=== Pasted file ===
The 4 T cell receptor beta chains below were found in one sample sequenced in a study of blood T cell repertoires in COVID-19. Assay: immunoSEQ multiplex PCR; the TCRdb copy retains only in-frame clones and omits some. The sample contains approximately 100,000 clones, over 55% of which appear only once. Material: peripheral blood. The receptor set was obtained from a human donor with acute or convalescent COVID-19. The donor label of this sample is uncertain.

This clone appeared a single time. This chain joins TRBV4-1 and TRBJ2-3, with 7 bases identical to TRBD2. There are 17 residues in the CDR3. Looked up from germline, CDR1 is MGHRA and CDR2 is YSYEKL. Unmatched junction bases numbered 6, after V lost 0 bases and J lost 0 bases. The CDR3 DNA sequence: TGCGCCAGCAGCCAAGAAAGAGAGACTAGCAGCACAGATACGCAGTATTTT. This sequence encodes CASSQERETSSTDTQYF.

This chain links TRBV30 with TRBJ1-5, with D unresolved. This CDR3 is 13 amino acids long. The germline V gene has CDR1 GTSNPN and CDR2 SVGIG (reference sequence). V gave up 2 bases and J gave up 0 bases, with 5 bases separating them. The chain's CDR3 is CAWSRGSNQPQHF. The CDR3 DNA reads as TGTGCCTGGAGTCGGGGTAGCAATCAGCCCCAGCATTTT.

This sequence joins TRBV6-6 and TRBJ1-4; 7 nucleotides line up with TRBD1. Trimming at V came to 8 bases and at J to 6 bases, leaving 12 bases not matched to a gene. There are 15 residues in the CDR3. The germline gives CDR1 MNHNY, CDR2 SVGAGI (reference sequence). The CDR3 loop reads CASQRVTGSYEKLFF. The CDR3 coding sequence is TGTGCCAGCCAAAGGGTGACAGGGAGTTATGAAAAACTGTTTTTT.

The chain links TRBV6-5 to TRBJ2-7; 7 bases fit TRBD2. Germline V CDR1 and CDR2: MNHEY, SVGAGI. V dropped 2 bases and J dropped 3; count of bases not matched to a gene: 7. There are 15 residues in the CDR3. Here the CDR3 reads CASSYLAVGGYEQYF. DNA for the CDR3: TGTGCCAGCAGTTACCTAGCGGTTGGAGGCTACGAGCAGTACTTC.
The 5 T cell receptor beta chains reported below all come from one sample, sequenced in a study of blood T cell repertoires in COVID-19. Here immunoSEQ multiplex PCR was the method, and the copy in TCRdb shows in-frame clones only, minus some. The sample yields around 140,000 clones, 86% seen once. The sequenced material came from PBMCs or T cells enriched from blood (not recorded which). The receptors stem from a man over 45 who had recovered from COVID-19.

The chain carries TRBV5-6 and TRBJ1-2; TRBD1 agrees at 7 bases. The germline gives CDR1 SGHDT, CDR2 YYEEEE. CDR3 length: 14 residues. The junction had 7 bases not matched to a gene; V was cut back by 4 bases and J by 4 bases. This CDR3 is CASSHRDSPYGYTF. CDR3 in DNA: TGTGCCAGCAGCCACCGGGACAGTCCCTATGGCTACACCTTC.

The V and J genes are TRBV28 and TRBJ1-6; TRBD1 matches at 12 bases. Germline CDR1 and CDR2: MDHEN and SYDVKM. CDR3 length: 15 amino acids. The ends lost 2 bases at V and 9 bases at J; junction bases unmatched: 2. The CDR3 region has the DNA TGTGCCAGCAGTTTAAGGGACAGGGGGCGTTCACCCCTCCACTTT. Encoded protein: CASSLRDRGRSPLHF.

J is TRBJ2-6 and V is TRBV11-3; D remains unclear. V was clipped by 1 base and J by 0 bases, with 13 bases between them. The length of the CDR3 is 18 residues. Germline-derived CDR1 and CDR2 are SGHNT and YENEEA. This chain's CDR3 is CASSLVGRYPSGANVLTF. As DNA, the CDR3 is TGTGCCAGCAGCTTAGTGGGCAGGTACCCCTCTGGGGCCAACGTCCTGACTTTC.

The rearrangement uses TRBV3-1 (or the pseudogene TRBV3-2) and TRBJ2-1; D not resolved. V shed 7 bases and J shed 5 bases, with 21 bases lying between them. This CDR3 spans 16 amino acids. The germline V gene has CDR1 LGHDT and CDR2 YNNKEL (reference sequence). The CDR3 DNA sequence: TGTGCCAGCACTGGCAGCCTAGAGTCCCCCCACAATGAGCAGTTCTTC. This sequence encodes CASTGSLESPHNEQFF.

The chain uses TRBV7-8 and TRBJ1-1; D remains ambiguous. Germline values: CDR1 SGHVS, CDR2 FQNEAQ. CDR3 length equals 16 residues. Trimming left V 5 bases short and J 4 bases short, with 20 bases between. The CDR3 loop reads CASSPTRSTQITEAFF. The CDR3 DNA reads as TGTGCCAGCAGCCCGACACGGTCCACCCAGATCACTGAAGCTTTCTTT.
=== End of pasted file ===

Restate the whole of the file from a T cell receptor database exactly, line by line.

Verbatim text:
The 4 T cell receptor beta chains below were found in one sample sequenced in a study of blood T cell repertoires in COVID-19. Assay: immunoSEQ multiplex PCR; the TCRdb copy retains only in-frame clones and omits some. The sample contains approximately 100,000 clones, over 55% of which appear only once. Material: peripheral blood. The receptor set was obtained from a human donor with acute or convalescent COVID-19. The donor label of this sample is uncertain.

This clone appeared a single time. This chain joins TRBV4-1 and TRBJ2-3, with 7 bases identical to TRBD2. There are 17 residues in the CDR3. Looked up from germline, CDR1 is MGHRA and CDR2 is YSYEKL. Unmatched junction bases numbered 6, after V lost 0 bases and J lost 0 bases. The CDR3 DNA sequence: TGCGCCAGCAGCCAAGAAAGAGAGACTAGCAGCACAGATACGCAGTATTTT. This sequence encodes CASSQERETSSTDTQYF.

This chain links TRBV30 with TRBJ1-5, with D unresolved. This CDR3 is 13 amino acids long. The germline V gene has CDR1 GTSNPN and CDR2 SVGIG (reference sequence). V gave up 2 bases and J gave up 0 bases, with 5 bases separating them. The chain's CDR3 is CAWSRGSNQPQHF. The CDR3 DNA reads as TGTGCCTGGAGTCGGGGTAGCAATCAGCCCCAGCATTTT.

This sequence joins TRBV6-6 and TRBJ1-4; 7 nucleotides line up with TRBD1. Trimming at V came to 8 bases and at J to 6 bases, leaving 12 bases not matched to a gene. There are 15 residues in the CDR3. The germline gives CDR1 MNHNY, CDR2 SVGAGI (reference sequence). The CDR3 loop reads CASQRVTGSYEKLFF. The CDR3 coding sequence is TGTGCCAGCCAAAGGGTGACAGGGAGTTATGAAAAACTGTTTTTT.

The chain links TRBV6-5 to TRBJ2-7; 7 bases fit TRBD2. Germline V CDR1 and CDR2: MNHEY, SVGAGI. V dropped 2 bases and J dropped 3; count of bases not matched to a gene: 7. There are 15 residues in the CDR3. Here the CDR3 reads CASSYLAVGGYEQYF. DNA for the CDR3: TGTGCCAGCAGTTACCTAGCGGTTGGAGGCTACGAGCAGTACTTC.
The 5 T cell receptor beta chains reported below all come from one sample, sequenced in a study of blood T cell repertoires in COVID-19. Here immunoSEQ multiplex PCR was the method, and the copy in TCRdb shows in-frame clones only, minus some. The sample yields around 140,000 clones, 86% seen once. The sequenced material came from PBMCs or T cells enriched from blood (not recorded which). The receptors stem from a man over 45 who had recovered from COVID-19.

The chain carries TRBV5-6 and TRBJ1-2; TRBD1 agrees at 7 bases. The germline gives CDR1 SGHDT, CDR2 YYEEEE. CDR3 length: 14 residues. The junction had 7 bases not matched to a gene; V was cut back by 4 bases and J by 4 bases. This CDR3 is CASSHRDSPYGYTF. CDR3 in DNA: TGTGCCAGCAGCCACCGGGACAGTCCCTATGGCTACACCTTC.

The V and J genes are TRBV28 and TRBJ1-6; TRBD1 matches at 12 bases. Germline CDR1 and CDR2: MDHEN and SYDVKM. CDR3 length: 15 amino acids. The ends lost 2 bases at V and 9 bases at J; junction bases unmatched: 2. The CDR3 region has the DNA TGTGCCAGCAGTTTAAGGGACAGGGGGCGTTCACCCCTCCACTTT. Encoded protein: CASSLRDRGRSPLHF.

J is TRBJ2-6 and V is TRBV11-3; D remains unclear. V was clipped by 1 base and J by 0 bases, with 13 bases between them. The length of the CDR3 is 18 residues. Germline-derived CDR1 and CDR2 are SGHNT and YENEEA. This chain's CDR3 is CASSLVGRYPSGANVLTF. As DNA, the CDR3 is TGTGCCAGCAGCTTAGTGGGCAGGTACCCCTCTGGGGCCAACGTCCTGACTTTC.

The rearrangement uses TRBV3-1 (or the pseudogene TRBV3-2) and TRBJ2-1; D not resolved. V shed 7 bases and J shed 5 bases, with 21 bases lying between them. This CDR3 spans 16 amino acids. The germline V gene has CDR1 LGHDT and CDR2 YNNKEL (reference sequence). The CDR3 DNA sequence: TGTGCCAGCACTGGCAGCCTAGAGTCCCCCCACAATGAGCAGTTCTTC. This sequence encodes CASTGSLESPHNEQFF.

The chain uses TRBV7-8 and TRBJ1-1; D remains ambiguous. Germline values: CDR1 SGHVS, CDR2 FQNEAQ. CDR3 length equals 16 residues. Trimming left V 5 bases short and J 4 bases short, with 20 bases between. The CDR3 loop reads CASSPTRSTQITEAFF. The CDR3 DNA reads as TGTGCCAGCAGCCCGACACGGTCCACCCAGATCACTGAAGCTTTCTTT.